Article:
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Blackcurrants, also called cassis, are dark berries native to central and northern Europe and northern Asia.

Characteristics[edit | edit source]

The berries are small and deep purple to black,[1][2] with a similarly dark juice. The flavor is distinctively sour and somewhat astringent, with relatively low sweetness,[1][3] and this distinct aroma is due in large part to a compound called blackcurrant mercaptan along with other thiols.[4]

The fruit has an extraordinarily high vitamin C content, good levels of potassium, phosphorus, iron and vitamin B5, and a broad range of other nutrients. Blackcurrant seed oil is also rich in many nutrients,[2] especially vitamin E and several unsaturated fatty acids.

Selection and storage[edit | edit source]

Like many berries, blackcurrants should be plump, shiny, and intense in color. Avoid wrinkled, crushed, or discolored berries, as well as any that show signs of mold. They can be stored in the fridge away from moisture for about one week. For long-term storage, they can be frozen, dried, or dehydrated.[5] Note that it can be difficult to find fresh blackcurrants in countries outside of their native range due to growing needs and import restrictions.[5]

Use[edit | edit source]

Blackcurrants may be eaten raw, but they are more commonly processed due to their strong flavor.[5] They are a common ingredient of Rote Grütze, a popular kissel-like dessert. In the UK, Europe, and Commonwealth countries, some types of confectionery include a blackcurrant flavor, and in Belgium and the Netherlands, cassi is a flavored currant soft drink, while crème de cassis is a type of fruit liqueur.[1] Other than being juiced and used in jellies, syrups, and cordials, blackcurrants are used in cooking because their astringent nature brings out flavor in many sauces, meat dishes and desserts.[1][5][6]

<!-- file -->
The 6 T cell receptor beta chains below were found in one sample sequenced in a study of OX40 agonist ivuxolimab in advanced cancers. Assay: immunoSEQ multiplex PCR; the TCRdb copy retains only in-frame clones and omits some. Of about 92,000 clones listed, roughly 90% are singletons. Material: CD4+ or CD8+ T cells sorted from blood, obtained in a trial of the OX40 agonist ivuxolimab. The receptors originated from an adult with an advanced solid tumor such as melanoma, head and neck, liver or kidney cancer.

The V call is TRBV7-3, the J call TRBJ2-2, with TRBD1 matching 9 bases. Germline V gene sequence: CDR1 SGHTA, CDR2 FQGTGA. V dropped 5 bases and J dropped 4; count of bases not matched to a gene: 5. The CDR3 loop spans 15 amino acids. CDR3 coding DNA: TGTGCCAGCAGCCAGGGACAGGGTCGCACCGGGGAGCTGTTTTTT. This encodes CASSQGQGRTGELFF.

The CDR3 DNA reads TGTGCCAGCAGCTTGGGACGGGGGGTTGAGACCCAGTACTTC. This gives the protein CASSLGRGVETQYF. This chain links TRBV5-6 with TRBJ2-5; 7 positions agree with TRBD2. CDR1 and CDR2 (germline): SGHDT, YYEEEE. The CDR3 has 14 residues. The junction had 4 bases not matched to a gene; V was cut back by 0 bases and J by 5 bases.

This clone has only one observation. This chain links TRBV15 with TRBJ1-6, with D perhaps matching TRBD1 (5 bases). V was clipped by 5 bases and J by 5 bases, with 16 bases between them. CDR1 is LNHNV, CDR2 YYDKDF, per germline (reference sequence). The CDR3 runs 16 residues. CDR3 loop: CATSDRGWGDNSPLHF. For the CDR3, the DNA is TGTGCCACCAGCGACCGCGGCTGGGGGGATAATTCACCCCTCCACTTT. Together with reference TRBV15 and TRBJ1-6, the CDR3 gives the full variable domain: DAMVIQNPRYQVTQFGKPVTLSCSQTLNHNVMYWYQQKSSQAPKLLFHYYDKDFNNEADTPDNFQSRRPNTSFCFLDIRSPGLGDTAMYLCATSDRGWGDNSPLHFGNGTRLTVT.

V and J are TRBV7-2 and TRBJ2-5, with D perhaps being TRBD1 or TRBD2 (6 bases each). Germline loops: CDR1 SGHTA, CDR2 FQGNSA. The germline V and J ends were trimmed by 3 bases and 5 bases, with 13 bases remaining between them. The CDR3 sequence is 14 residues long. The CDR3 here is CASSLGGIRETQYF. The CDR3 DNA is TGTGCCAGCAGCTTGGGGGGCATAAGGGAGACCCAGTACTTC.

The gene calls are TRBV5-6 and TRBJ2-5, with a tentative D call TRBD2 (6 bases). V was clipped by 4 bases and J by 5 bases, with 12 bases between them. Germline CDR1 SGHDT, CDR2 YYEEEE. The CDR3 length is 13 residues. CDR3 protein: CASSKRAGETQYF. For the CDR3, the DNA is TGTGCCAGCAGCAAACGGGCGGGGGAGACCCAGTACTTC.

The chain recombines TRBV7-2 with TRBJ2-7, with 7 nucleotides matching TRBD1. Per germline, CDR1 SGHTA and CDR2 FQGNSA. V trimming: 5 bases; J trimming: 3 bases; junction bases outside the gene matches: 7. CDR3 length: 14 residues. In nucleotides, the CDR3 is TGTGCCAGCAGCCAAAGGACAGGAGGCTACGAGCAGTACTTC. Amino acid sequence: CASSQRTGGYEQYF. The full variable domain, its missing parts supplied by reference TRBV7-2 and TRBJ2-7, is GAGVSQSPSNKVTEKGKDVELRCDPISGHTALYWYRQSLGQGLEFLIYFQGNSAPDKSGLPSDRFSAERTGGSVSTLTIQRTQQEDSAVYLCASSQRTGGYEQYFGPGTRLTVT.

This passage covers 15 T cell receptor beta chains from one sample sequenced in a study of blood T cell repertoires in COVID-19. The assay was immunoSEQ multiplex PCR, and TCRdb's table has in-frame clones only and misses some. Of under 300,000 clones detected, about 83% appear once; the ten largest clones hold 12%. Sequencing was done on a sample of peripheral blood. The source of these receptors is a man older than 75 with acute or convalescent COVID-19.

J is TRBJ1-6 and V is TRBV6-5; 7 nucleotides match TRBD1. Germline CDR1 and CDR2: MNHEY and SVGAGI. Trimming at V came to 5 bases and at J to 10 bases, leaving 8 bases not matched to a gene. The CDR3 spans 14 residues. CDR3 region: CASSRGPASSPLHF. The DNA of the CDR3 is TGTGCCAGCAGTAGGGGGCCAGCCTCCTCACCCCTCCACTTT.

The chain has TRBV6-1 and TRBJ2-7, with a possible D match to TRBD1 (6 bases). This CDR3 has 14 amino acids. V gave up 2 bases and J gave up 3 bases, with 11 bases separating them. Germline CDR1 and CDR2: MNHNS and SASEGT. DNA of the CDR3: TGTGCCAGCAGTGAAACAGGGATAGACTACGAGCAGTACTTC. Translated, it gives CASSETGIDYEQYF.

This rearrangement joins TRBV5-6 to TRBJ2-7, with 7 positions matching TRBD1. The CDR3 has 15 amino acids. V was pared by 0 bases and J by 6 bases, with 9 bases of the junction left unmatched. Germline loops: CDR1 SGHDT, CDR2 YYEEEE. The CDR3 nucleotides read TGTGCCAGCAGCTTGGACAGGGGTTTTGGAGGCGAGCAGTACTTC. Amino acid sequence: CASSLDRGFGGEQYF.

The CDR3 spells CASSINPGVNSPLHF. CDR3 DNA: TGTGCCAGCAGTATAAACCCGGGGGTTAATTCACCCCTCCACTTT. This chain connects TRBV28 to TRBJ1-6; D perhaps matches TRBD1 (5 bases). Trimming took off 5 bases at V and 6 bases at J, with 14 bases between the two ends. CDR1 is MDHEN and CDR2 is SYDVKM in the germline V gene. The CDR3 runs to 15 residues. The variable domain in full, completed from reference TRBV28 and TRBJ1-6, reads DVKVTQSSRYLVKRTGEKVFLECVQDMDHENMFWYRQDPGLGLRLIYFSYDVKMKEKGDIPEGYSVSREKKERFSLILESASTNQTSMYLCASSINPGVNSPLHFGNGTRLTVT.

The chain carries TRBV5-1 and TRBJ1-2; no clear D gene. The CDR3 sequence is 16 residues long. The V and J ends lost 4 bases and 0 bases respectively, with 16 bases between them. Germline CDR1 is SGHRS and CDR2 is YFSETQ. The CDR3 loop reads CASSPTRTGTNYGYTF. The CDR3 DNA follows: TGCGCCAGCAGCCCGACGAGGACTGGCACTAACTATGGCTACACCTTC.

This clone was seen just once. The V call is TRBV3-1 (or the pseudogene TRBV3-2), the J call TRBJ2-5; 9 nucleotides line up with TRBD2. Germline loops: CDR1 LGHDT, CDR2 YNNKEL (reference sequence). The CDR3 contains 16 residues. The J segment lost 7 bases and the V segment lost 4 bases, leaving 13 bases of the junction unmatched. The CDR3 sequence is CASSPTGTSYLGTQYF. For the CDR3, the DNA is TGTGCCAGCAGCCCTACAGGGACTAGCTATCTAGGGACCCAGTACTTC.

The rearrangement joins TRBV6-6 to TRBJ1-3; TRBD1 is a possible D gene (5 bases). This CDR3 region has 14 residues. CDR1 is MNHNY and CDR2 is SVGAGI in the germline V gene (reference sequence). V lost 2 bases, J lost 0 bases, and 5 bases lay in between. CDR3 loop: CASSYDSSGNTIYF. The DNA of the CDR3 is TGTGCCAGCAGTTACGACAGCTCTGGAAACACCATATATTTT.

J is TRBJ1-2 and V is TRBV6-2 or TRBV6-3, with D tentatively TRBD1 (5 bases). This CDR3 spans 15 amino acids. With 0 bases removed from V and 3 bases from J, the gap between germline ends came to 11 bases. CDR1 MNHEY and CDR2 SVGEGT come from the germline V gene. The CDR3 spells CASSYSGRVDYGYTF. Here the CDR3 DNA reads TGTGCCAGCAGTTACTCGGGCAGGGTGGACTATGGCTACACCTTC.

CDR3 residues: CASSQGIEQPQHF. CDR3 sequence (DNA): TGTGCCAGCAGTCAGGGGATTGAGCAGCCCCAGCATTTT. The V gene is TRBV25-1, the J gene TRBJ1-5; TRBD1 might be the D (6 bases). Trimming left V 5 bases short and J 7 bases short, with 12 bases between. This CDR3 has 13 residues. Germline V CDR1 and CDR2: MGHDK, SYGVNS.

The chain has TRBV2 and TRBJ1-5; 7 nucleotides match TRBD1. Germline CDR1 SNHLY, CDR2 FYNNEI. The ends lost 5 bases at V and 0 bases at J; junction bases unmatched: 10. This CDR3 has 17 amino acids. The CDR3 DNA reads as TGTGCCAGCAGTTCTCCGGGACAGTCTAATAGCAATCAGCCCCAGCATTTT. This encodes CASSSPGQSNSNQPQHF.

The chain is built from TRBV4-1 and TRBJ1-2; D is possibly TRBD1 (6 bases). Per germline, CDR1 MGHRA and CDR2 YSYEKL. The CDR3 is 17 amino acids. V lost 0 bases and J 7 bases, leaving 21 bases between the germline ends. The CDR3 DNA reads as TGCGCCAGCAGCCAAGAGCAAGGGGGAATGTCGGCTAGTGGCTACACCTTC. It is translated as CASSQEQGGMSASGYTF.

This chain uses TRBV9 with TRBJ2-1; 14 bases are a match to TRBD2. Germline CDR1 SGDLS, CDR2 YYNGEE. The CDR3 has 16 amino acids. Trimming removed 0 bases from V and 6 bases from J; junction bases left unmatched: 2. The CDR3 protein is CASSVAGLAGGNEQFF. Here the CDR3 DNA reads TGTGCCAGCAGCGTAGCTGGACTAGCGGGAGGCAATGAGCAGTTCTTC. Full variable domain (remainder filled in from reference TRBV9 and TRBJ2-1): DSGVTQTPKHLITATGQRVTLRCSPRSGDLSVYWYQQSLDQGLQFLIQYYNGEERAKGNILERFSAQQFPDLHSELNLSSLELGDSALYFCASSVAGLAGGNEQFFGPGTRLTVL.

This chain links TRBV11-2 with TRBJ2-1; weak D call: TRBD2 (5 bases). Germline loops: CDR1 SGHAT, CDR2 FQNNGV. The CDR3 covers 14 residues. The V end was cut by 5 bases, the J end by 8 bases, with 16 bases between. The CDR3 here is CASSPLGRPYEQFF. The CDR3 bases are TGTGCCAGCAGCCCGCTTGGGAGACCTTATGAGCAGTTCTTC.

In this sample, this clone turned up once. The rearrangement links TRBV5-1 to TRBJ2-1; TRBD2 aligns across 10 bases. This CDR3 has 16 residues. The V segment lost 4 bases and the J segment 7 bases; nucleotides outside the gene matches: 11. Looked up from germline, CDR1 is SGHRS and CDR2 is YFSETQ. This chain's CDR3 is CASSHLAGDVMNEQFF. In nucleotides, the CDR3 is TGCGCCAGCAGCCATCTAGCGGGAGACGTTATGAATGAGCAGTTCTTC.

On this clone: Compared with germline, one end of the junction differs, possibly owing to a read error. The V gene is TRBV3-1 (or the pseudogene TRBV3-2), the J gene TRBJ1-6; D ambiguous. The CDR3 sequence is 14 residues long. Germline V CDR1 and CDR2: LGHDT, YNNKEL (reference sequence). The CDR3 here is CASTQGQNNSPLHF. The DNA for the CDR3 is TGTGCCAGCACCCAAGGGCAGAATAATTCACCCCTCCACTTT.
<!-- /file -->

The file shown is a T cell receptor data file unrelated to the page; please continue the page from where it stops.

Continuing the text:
It was once thought that currants needed to be "topped and tailed" (the stalk and flower-remnants removed) before cooking. However, this is not the case as these parts are easily assimilated during the cooking process. If one prefers, the whole blackcurrant stem with fruit can be frozen, then shaken vigorously. The tops and tails are broken off and fruit can be separated easily.

Recipes[edit | edit source]

References[edit | edit source]

  1. a b c d "Black Currant Berries". Retrieved 2024-01-05.
  2. a b The Chefs of Le Cordon Bleu (2011-12-02). Le Cordon Bleu Patisserie and Baking Foundations. Cengage Learning. ISBN 978-1-4390-5713-1.
  3. "Why Crème de Cassis Deserves a Revival". Serious Eats. Retrieved 2024-01-05.
  4. Velisek, Jan (2014-03-17). The Chemistry of Food. John Wiley & Sons. ISBN 978-1-118-38384-1.
  5. a b c d "Get a Peek at Fresh Currants". The Spruce Eats. Retrieved 2024-01-05.
  6. Wyk, Ben-Erik van (2014-09-26). Culinary Herbs and Spices of the World. University of Chicago Press. ISBN 978-0-226-09183-9.